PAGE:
TIME for children | Summer Book Reviews: Part 4

Do you like reading? TFK Kid Reporters too! David Murtagh and Via Ryerson have shared their reviews of two of the most interesting books of the summer. This is the fourth in a five-part series. Check back soon for more from TFK’s summer book review roundup.


Title: brand new boy

Author: David Almond

Review by: TFK Kid Reporter David Murtagh

Gender: science fiction

Number of pages: 320

What’s the plot? Daniel and his friends meet a strange boy at their middle school in their middle town. The new boy, George, is incredibly smart, but in a weird, almost robotic way. What’s even weirder is that George is being followed by even weirder people who are very secretive about why they’re watching him, what they’re doing, and who they are. Soon though, the kids discover that their feelings about George being robotic aren’t that far off. And they begin to piece together who, or rather, what George is. More importantly, they find out who’s behind him so they can finally uncover the truth.

Are the characters related? Outside of George, the book’s main character, Daniel, and his friends seem relatable. They have common interests and are good friends. They are also related because the book is set in the 21st century and the children use iPhones and other modern technologies. And although this book is science fiction, it takes place in a real place – somewhere in the north of the UK – and not in a galaxy far, far away.

Who would like this book? Personally, I loved this book because of the characters. Kids who love mystery tales should definitely give it a try brand new boy. They will be hooked as soon as they pick it up. And for any reader who enjoys books with large amounts of emotion and difficulty that must be overcome, this would be an exciting choice.

How do you rate this book? Why? I would give the book an 11. But since I can’t, a 10 will work. Not only is the book realistic, but it compels the reader to keep reading. While there aren’t any huge twists, the author has written the book in such a way that it keeps you glued to your seat.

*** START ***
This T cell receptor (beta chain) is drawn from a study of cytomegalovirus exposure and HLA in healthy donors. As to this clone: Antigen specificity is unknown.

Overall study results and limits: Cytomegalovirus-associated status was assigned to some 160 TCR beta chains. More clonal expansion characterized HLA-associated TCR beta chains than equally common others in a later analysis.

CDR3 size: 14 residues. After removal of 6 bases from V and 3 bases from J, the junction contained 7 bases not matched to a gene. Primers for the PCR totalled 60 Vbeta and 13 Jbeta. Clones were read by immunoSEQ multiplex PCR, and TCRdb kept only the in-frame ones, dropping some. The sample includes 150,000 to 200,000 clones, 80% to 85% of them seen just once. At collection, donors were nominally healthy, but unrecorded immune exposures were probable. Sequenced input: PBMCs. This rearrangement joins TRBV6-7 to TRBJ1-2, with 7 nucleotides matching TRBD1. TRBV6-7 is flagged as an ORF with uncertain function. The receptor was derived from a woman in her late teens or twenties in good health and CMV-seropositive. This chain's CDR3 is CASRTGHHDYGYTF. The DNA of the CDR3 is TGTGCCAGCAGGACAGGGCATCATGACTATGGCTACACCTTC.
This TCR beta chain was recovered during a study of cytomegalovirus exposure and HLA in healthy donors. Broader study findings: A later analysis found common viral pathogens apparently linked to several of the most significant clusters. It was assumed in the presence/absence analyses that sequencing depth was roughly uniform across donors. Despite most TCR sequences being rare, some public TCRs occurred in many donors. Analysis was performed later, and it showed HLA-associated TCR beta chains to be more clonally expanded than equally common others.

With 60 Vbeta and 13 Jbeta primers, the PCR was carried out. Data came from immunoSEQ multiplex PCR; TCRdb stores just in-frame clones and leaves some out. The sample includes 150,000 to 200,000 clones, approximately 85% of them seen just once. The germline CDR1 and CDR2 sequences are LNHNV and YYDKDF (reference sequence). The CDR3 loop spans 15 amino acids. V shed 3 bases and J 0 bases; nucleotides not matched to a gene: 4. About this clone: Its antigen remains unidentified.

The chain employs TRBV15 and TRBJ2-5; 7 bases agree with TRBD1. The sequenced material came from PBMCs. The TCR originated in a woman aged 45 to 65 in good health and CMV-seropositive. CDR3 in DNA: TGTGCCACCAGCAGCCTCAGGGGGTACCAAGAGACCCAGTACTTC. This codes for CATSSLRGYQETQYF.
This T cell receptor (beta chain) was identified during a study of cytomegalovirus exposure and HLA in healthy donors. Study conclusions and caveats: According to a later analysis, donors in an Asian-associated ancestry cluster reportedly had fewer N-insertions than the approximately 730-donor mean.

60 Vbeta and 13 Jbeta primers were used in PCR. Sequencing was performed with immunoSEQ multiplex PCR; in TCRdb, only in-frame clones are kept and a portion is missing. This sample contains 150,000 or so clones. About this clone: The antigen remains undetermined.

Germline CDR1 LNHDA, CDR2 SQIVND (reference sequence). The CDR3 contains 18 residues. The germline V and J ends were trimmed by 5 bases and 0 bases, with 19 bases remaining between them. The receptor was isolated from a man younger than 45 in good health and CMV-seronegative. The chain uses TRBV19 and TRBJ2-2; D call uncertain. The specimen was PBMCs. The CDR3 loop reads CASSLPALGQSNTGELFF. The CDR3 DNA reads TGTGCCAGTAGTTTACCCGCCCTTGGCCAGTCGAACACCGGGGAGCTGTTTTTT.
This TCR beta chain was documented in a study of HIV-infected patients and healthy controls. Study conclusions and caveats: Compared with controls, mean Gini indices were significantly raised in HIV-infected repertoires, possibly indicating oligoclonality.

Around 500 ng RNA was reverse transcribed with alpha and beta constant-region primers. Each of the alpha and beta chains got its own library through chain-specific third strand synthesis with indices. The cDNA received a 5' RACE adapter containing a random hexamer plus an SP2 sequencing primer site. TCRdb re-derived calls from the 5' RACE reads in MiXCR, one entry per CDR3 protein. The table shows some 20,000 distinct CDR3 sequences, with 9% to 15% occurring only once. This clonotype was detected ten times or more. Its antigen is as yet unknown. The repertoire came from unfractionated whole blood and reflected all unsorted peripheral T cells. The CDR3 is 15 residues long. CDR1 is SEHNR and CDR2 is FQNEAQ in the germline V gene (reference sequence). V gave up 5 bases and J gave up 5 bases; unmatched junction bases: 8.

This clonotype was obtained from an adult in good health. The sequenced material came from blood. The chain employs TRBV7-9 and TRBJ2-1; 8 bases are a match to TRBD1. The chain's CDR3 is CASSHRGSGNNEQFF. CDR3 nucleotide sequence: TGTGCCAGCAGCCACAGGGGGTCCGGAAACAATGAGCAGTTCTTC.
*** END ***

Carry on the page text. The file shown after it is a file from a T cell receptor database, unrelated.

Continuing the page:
Title: Infallible

Author: Maurice Broaddus

Review by: TFK Kid Reporter Via Ryerson

Gender: realistic fiction

Number of pages: 288

What’s the plot? Bella is a 12-year-old orphan who loves doing graffiti in her Indianapolis neighborhood, The Land. She lives alone, so she tries to keep a low profile. That is, until she finds out that the head of the Land Neighborhood Association, Mattea, is trying to defund the Land. Mattea plans to use all the money the Land has to build new things, rather than helping the community and funding dilapidated parks. She even wants to hide the murals and public art that make Earth special. Bella trusts her neighbors. She teams up with one of them to stop Mattea. Bella makes videos of the parts of her community that need the most help, and she speaks forcefully about what her neighborhood needs. In the end, Bella learns to live up to her nickname, Unfadeable, and stand up for what she believes in.

Are the characters related? Bella is very close as a bold and creative girl who loves art. She has many ideas that help her community. The neighbor Bella teams up with is older. He is wise and interesting, like a grandfather. Even Mattea is relatable because she’s a community leader who wants to do new things for her neighbors.

Who would like this book? All children between the ages of 8 and 13 will love this book. It’s about kids supporting their communities, saving art and parks, and coming up with new ideas on how to improve neighborhoods. Children will be inspired by how Bella speaks to powerful people and stands up for herself.

How do you rate this book? Why? I would give this book a 9 out of 10. The main character, Bella, is unique and powerful. The book teaches children about urban planning and how they can speak for their neighborhood. It goes a bit too fast at times, and some events require more explanation. But overall, it’s a great read.

Alycia R. Lindley